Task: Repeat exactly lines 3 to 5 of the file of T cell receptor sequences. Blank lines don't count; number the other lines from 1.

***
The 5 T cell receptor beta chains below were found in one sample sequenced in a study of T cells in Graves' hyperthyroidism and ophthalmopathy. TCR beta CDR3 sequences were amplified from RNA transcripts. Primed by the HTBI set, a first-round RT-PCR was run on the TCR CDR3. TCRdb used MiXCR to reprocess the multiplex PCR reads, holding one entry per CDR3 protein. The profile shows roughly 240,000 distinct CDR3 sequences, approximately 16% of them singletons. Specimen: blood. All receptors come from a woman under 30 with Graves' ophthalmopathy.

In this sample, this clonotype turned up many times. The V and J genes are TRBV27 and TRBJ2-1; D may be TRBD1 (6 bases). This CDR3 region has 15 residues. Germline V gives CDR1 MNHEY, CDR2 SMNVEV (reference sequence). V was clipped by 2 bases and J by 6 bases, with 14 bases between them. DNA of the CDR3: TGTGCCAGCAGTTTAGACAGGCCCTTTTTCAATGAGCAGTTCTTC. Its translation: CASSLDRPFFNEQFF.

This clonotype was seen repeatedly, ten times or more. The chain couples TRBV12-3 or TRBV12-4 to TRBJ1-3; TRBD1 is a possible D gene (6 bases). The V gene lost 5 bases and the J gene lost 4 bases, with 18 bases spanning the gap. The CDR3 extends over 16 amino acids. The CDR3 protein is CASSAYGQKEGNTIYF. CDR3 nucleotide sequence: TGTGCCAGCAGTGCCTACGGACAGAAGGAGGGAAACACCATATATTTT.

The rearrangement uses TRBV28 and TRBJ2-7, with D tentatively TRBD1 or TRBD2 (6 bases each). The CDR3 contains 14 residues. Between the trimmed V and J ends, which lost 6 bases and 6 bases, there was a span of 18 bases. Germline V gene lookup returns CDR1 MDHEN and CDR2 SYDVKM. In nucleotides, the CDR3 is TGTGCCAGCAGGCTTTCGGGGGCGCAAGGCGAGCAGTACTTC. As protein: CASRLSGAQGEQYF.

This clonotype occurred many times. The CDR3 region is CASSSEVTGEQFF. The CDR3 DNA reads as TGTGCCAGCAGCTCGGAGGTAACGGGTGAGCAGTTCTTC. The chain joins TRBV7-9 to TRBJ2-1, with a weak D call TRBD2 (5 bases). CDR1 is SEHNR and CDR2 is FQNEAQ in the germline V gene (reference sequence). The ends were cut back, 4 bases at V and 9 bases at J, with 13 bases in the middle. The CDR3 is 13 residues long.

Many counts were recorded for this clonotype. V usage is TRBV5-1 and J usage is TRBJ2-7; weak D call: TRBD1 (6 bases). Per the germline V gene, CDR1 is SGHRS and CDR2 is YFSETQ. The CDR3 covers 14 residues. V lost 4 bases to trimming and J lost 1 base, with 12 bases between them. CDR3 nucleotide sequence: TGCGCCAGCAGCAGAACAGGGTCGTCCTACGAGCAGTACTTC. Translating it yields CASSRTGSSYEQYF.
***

This clonotype was seen repeatedly, ten times or more. The chain couples TRBV12-3 or TRBV12-4 to TRBJ1-3; TRBD1 is a possible D gene (6 bases). The V gene lost 5 bases and the J gene lost 4 bases, with 18 bases spanning the gap. The CDR3 extends over 16 amino acids. The CDR3 protein is CASSAYGQKEGNTIYF. CDR3 nucleotide sequence: TGTGCCAGCAGTGCCTACGGACAGAAGGAGGGAAACACCATATATTTT.

The rearrangement uses TRBV28 and TRBJ2-7, with D tentatively TRBD1 or TRBD2 (6 bases each). The CDR3 contains 14 residues. Between the trimmed V and J ends, which lost 6 bases and 6 bases, there was a span of 18 bases. Germline V gene lookup returns CDR1 MDHEN and CDR2 SYDVKM. In nucleotides, the CDR3 is TGTGCCAGCAGGCTTTCGGGGGCGCAAGGCGAGCAGTACTTC. As protein: CASRLSGAQGEQYF.

This clonotype occurred many times. The CDR3 region is CASSSEVTGEQFF. The CDR3 DNA reads as TGTGCCAGCAGCTCGGAGGTAACGGGTGAGCAGTTCTTC. The chain joins TRBV7-9 to TRBJ2-1, with a weak D call TRBD2 (5 bases). CDR1 is SEHNR and CDR2 is FQNEAQ in the germline V gene (reference sequence). The ends were cut back, 4 bases at V and 9 bases at J, with 13 bases in the middle. The CDR3 is 13 residues long.